“No, no, no, no. You gotta listen to the way people talk. You don’t say ‘affirmative,’ or some shit like that. You say ‘no problemo.’ And if someone comes on to you with an attitude you say ‘eat me.’ And if you want to shine them on it’s ‘hasta la vista, baby’ .”  -John Connor, Terminator 2: Judgement Day

As some of you know, I spent some time in a call center selling training solutions to companies in the Ohio Valley area. During that time, I had a chance to observe the behaviors of new sales reps as they developed their sales skills.

If you’ve read any of my past entries, you’ll know that my focus is on developing multiple communication strategies. I believe people should be have the resources, and be flexible enough, to use a communication strategy that fits the situation.

Now, from what I’ve seen in my travels, most people rely on a favored strategy for every situation.  In particular, I saw this in the call center with college graduates who were just starting their professional careers. These new recruits relied heavily on the communication strategy they used in school.  Now I’m sure part of this was attributed to ignorance – they didn’t know of a viable alternative. Also, a part of this was attributed to habit. Human beings typically fall into a rut from practice and take the path of least resistance.

Overall, however, I think the major reason for relying on a single communication strategy is rooted in common business wisdom. There’s a tendency to “follow the herd” because a business guru outlined the necessary steps to achieve success.  Often in these instances, we give little thought to how these success practices apply to our specific situation. We simply perform the required steps and expect success.

That’s why in my training sessions, we focuses less on the “cookbook” methodologies. Instead, we spent time looking at the principles behind the patterns.  We spent time reviewing processes. And we spent time examining our environment because, as Ra’s al Ghul told Bruce Wayne, we always mind our surroundings.

Don’t get me wrong. There’s wisdom in learning from someone who’s been there. But you also need to exercise your own wisdom in applying the proposed lessons.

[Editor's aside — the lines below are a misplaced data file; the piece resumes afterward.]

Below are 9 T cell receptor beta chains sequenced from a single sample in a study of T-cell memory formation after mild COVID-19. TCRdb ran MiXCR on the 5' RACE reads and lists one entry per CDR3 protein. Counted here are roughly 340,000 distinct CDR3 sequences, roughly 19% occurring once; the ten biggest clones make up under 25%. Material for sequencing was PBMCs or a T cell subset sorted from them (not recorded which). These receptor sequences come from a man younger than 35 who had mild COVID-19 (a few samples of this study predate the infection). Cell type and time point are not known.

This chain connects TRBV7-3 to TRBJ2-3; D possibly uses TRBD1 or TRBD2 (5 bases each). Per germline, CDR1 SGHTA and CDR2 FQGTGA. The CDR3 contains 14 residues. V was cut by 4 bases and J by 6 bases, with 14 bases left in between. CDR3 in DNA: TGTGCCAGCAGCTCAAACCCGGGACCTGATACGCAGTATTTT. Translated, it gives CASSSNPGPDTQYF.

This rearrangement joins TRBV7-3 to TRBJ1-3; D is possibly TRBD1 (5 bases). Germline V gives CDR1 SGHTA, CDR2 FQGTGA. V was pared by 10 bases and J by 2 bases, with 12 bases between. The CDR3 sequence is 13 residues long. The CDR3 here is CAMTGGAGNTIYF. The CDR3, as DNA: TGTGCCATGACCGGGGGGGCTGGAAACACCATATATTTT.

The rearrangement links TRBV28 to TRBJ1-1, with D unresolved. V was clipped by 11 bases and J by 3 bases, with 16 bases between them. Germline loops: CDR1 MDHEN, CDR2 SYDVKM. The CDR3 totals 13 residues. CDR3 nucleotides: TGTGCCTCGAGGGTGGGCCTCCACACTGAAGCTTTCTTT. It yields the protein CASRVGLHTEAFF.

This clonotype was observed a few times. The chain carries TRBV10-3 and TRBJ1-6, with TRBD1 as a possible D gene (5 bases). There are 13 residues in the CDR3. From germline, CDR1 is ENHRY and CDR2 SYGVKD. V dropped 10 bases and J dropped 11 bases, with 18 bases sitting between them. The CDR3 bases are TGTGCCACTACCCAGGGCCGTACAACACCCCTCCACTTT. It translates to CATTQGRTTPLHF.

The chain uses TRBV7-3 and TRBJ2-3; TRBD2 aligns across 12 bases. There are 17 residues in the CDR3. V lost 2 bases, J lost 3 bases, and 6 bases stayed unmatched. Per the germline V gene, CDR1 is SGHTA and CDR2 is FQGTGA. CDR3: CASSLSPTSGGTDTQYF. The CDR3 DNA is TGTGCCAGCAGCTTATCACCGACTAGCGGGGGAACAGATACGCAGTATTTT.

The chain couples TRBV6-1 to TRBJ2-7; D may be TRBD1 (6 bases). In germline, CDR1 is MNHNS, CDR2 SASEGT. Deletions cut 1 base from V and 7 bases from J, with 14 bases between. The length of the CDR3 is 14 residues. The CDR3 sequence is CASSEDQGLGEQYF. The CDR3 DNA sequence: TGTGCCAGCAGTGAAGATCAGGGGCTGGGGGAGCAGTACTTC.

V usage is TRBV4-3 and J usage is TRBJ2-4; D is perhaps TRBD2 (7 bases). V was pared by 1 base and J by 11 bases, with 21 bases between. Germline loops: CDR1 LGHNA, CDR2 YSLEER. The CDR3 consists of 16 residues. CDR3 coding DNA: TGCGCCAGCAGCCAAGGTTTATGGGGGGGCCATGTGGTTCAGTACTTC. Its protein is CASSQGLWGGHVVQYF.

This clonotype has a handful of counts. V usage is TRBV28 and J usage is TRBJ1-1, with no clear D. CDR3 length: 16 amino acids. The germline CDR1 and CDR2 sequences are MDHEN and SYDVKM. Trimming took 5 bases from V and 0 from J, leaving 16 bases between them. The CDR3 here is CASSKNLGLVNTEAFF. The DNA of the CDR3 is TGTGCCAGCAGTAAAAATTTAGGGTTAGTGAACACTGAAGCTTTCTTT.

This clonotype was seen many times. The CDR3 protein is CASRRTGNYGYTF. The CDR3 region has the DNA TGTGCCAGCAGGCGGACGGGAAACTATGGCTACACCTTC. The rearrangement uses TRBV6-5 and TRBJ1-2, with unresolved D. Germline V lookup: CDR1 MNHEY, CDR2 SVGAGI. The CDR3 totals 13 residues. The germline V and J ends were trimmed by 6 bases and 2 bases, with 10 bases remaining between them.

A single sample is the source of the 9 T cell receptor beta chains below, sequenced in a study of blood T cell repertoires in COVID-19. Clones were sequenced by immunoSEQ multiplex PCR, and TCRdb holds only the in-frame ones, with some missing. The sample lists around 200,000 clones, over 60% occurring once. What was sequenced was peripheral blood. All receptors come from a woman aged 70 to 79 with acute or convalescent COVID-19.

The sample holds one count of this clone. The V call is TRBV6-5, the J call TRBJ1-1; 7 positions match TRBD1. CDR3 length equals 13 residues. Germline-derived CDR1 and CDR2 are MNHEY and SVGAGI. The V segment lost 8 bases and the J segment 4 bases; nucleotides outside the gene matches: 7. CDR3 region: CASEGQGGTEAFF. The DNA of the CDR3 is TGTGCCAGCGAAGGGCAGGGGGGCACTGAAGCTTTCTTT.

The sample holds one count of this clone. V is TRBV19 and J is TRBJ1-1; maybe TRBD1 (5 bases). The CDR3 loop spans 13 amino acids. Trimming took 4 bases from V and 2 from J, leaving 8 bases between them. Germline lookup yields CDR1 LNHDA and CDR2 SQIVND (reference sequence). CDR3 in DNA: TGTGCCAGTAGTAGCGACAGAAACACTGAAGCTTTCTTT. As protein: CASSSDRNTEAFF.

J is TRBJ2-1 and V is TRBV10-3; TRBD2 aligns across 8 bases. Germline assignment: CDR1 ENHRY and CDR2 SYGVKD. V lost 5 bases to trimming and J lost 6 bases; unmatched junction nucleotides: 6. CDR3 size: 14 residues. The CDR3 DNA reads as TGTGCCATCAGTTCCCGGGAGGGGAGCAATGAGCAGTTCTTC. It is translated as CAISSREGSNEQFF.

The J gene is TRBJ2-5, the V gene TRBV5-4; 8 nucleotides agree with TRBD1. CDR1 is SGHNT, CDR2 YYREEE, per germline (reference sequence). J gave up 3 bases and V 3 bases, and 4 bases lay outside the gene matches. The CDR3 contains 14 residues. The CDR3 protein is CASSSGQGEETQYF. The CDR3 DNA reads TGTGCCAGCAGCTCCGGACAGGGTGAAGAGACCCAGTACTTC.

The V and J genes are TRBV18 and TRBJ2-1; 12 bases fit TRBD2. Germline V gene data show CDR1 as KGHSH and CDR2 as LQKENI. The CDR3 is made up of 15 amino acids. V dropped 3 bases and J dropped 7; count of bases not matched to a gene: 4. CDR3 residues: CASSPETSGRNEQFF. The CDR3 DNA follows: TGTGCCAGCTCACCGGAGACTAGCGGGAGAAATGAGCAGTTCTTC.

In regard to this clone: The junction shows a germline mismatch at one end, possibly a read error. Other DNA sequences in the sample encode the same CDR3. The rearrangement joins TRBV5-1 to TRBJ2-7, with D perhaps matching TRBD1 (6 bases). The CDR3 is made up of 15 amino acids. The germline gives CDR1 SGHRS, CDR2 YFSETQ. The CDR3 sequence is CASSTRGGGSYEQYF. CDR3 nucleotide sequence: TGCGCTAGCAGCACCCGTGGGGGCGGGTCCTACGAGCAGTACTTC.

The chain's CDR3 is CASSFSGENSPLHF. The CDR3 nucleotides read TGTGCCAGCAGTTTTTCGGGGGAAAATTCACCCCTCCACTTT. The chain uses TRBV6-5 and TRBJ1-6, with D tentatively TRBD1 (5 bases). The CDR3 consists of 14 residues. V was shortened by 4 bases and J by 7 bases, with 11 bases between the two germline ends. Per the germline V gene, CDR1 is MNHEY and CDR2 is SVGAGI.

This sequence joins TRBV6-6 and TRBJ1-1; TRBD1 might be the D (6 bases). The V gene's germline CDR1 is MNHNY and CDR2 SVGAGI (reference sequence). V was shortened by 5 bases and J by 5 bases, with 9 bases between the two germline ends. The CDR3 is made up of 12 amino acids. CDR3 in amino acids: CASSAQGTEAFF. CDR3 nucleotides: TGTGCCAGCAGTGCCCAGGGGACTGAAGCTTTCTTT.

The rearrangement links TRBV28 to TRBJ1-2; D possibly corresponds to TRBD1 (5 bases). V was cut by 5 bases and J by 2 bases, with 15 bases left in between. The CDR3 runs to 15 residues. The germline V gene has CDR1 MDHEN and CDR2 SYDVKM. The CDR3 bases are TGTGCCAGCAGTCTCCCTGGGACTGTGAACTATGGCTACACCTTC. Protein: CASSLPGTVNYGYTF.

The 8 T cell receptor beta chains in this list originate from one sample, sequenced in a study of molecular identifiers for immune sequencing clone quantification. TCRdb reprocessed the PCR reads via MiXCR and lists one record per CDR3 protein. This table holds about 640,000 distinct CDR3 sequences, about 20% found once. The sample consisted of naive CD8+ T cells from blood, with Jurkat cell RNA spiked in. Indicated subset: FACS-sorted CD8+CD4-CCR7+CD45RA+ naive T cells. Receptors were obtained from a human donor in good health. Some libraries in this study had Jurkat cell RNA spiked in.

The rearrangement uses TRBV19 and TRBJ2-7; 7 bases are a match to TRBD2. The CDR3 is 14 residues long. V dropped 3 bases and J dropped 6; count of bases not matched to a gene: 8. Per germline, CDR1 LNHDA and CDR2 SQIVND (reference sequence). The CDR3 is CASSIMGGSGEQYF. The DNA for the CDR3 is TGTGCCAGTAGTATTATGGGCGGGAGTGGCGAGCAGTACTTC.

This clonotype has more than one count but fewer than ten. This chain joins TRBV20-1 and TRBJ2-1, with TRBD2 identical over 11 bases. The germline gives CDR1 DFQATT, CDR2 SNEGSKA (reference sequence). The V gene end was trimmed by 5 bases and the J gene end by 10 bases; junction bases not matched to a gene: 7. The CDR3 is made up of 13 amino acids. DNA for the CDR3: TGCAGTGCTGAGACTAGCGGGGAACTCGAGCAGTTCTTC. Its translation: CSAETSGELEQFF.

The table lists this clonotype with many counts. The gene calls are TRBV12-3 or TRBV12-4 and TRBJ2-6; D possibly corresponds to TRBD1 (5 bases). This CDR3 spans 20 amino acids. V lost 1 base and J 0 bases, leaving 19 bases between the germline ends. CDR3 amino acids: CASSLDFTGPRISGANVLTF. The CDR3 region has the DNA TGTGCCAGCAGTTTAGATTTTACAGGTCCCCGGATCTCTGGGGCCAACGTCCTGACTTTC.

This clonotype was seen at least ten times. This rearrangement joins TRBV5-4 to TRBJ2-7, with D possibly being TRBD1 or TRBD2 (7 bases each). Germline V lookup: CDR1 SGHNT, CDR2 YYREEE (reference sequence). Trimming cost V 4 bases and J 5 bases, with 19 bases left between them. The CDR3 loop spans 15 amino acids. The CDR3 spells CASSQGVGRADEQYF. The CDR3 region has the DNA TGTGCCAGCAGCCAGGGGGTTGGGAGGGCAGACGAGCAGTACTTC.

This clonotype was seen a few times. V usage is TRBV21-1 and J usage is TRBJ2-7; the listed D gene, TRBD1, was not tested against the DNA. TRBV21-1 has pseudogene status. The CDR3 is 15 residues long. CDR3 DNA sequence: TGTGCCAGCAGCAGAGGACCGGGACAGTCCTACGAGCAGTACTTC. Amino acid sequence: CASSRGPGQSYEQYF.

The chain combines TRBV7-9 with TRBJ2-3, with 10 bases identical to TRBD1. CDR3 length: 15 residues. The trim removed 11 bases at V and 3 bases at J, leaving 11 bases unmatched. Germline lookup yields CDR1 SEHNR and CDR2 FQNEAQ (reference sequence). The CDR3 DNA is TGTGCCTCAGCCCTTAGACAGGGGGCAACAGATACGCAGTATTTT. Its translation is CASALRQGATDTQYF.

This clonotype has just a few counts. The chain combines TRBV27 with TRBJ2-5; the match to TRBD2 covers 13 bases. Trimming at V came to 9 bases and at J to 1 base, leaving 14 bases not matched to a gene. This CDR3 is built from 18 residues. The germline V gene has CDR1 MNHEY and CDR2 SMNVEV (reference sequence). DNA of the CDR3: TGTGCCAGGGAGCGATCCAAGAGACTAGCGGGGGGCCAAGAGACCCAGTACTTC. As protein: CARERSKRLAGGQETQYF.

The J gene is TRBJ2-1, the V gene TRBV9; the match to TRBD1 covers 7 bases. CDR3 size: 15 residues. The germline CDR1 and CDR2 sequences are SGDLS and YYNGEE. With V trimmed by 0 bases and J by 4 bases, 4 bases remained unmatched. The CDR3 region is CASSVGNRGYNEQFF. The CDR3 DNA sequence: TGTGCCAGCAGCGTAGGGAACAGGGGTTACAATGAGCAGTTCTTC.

Build your Communication Strategy for Opening a Sales Call

Here’s a post I did for PRSPX, focusing on four communication tactics new sales reps can use for opening a sales call. What we’re challenging here is the cookbook methodology and the common myths new sales reps typically bring with them when they enter into the profession. For example, take the phrase, “Let me tell you why I called.”

I heard this phrase constantly during my time selling in the call center. However, from my public speaking training, my training as an instructor, and my time in Toastmasters, I can confidently say that no one cares why you called. You made a cold call. Your prospect was working on something else when you called. This makes your call an interruption. This phrase, “let me tell you why I called” doesn’t move you any closer to your objective, provided you had an objective when you called.

The solution is to simply avoid the phrase. It’s a crutch phrase, used by sales reps in an uncomfortable situation. They’ve burned the first 20 or 30 seconds talking about irrelevant matters with their prospect.  Now they need a quick bridge that gets them to the business phase of the call.

If you are a sales rep just starting out, a systems tech looking to promote your business, or you simply are a student of the communication process, give this post a review.  See if you can  use any of these tactics to improve your overall communication strategy for opening a sales call.

If you have any questions, feel free to leave a comment below. Your question may be the source for the next blog post.

Good Selling!

Larry

P.S. Need additional ideas to build out additional communication strategies? Download my ebook Maximum Impact and add some additional firepower to your presentations.

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